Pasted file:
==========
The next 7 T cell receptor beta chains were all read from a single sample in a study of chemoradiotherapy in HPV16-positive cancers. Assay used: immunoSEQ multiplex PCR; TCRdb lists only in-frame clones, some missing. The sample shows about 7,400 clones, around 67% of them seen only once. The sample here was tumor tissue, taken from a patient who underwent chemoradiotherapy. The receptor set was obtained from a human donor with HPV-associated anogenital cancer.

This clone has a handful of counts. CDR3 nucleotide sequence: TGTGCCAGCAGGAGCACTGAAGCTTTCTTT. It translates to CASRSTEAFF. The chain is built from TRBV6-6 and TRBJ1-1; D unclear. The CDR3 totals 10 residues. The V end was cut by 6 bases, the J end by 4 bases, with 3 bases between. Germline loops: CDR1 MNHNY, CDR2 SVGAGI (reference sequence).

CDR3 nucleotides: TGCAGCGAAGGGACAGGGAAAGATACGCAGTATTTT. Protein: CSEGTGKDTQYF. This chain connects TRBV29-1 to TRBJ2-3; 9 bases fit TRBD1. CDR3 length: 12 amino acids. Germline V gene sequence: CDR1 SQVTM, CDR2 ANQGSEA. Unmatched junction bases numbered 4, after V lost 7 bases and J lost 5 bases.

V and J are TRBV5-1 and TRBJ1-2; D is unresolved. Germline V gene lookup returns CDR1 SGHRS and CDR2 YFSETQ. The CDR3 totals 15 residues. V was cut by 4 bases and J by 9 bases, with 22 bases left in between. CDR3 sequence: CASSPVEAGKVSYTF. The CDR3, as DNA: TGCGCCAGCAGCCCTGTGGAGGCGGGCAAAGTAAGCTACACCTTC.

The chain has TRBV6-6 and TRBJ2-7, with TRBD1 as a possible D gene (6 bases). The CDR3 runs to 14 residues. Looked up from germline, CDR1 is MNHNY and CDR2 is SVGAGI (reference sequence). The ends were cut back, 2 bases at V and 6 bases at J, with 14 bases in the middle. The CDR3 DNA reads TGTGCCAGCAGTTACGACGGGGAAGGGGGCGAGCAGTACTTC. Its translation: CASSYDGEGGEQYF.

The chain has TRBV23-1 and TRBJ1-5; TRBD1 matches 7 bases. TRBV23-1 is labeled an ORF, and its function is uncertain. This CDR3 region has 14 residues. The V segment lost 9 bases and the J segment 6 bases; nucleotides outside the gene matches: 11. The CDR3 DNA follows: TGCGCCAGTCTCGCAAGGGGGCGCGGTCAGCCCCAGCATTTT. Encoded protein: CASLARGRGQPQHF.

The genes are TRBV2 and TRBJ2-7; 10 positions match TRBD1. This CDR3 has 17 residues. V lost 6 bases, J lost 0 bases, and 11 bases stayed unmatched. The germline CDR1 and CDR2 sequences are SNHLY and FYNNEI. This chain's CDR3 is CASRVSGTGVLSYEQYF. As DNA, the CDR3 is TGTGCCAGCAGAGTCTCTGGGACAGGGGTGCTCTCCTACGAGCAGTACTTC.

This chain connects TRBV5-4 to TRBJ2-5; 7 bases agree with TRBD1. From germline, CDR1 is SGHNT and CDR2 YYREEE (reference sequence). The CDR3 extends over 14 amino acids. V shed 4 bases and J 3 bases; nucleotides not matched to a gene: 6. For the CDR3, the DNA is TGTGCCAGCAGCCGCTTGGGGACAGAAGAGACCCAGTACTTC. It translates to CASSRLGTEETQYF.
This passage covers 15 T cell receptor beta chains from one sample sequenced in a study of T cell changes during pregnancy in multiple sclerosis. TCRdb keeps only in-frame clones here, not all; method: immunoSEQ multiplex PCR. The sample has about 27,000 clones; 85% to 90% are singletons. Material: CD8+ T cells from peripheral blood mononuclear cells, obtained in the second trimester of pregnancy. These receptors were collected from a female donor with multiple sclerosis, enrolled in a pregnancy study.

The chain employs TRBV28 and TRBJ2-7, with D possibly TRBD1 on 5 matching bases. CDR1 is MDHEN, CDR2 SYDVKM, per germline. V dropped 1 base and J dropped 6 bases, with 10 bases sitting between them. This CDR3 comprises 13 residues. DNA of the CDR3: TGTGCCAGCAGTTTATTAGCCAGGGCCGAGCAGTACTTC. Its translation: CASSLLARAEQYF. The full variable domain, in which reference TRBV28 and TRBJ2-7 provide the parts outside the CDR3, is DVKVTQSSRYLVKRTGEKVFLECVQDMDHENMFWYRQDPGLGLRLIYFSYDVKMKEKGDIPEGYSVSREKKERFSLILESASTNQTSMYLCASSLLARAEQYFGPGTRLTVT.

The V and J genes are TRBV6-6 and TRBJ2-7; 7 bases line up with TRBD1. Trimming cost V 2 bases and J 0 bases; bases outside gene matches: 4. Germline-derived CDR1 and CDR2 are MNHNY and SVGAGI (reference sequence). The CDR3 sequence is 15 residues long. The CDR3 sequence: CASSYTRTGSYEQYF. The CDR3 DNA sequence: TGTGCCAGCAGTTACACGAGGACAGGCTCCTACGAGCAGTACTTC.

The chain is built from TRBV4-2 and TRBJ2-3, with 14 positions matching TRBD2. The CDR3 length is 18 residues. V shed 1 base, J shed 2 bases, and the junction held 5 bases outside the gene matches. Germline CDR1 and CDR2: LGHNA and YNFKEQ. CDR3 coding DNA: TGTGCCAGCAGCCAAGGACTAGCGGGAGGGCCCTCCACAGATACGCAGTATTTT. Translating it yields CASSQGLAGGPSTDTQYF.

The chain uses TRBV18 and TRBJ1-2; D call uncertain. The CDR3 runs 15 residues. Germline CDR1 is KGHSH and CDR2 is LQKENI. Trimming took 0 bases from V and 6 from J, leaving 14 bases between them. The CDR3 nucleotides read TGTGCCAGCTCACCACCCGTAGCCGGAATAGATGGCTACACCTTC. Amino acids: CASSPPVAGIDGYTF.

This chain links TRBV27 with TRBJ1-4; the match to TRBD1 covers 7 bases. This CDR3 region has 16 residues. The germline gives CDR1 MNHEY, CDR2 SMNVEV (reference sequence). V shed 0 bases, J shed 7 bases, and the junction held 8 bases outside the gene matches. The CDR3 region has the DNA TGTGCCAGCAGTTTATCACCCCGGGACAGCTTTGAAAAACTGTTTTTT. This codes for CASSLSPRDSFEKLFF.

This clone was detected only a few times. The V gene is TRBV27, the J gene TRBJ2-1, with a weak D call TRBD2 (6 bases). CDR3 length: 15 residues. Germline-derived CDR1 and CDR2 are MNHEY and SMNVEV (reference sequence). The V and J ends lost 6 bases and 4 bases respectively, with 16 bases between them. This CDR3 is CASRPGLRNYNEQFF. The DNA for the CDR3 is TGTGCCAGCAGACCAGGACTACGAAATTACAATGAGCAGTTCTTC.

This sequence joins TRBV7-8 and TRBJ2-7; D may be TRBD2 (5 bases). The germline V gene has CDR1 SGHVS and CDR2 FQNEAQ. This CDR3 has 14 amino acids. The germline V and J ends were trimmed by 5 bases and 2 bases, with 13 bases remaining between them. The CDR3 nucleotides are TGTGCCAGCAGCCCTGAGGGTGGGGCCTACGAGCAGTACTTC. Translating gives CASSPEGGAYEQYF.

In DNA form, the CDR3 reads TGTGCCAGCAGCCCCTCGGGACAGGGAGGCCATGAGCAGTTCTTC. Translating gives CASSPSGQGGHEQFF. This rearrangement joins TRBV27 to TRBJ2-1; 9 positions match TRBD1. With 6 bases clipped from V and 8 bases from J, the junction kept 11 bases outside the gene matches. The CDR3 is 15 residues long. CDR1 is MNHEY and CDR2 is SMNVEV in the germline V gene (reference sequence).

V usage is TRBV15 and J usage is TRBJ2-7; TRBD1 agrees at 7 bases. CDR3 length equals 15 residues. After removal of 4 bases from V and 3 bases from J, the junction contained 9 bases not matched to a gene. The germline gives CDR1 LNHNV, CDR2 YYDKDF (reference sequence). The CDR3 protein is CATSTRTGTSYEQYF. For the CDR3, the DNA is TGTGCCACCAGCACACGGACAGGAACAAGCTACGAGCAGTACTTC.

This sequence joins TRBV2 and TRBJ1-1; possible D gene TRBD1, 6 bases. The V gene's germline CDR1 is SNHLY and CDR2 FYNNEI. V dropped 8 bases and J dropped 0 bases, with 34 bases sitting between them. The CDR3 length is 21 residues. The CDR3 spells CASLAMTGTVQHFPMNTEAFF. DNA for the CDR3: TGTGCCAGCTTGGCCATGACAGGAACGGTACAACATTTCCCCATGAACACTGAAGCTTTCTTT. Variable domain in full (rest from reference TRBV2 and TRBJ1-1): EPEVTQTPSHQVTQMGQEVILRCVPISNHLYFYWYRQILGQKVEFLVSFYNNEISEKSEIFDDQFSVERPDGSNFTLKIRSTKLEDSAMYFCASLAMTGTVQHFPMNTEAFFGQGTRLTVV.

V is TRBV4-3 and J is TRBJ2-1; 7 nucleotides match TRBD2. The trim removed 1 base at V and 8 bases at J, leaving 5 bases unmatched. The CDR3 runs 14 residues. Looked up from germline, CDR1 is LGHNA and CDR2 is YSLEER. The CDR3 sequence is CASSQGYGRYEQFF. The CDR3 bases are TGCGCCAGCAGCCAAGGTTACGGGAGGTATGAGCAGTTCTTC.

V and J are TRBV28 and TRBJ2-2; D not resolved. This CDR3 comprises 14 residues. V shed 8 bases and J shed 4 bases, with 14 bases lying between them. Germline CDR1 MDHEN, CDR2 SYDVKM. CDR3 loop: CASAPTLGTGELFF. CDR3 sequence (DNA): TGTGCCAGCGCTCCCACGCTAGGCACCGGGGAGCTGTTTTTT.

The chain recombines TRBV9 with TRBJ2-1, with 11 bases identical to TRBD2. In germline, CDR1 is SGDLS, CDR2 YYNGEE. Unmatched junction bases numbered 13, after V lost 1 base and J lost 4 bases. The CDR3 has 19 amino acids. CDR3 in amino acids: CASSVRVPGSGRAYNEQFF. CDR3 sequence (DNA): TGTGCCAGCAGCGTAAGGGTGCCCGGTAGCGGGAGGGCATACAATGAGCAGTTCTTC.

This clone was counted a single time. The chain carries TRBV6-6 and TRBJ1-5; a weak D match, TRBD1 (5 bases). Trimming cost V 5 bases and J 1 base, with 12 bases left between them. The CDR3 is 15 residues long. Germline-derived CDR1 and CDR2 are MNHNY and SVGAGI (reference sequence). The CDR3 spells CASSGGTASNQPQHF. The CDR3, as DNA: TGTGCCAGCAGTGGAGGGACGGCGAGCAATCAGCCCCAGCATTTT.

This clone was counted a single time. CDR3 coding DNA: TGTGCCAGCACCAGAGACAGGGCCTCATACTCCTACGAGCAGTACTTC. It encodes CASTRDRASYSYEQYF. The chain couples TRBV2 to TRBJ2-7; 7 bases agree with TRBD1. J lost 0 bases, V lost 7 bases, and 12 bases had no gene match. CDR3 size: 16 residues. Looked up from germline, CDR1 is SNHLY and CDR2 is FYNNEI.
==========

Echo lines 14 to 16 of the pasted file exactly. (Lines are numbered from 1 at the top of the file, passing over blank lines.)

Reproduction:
This chain links TRBV27 with TRBJ1-4; the match to TRBD1 covers 7 bases. This CDR3 region has 16 residues. The germline gives CDR1 MNHEY, CDR2 SMNVEV (reference sequence). V shed 0 bases, J shed 7 bases, and the junction held 8 bases outside the gene matches. The CDR3 region has the DNA TGTGCCAGCAGTTTATCACCCCGGGACAGCTTTGAAAAACTGTTTTTT. This codes for CASSLSPRDSFEKLFF.

This clone was detected only a few times. The V gene is TRBV27, the J gene TRBJ2-1, with a weak D call TRBD2 (6 bases). CDR3 length: 15 residues. Germline-derived CDR1 and CDR2 are MNHEY and SMNVEV (reference sequence). The V and J ends lost 6 bases and 4 bases respectively, with 16 bases between them. This CDR3 is CASRPGLRNYNEQFF. The DNA for the CDR3 is TGTGCCAGCAGACCAGGACTACGAAATTACAATGAGCAGTTCTTC.

This sequence joins TRBV7-8 and TRBJ2-7; D may be TRBD2 (5 bases). The germline V gene has CDR1 SGHVS and CDR2 FQNEAQ. This CDR3 has 14 amino acids. The germline V and J ends were trimmed by 5 bases and 2 bases, with 13 bases remaining between them. The CDR3 nucleotides are TGTGCCAGCAGCCCTGAGGGTGGGGCCTACGAGCAGTACTTC. Translating gives CASSPEGGAYEQYF.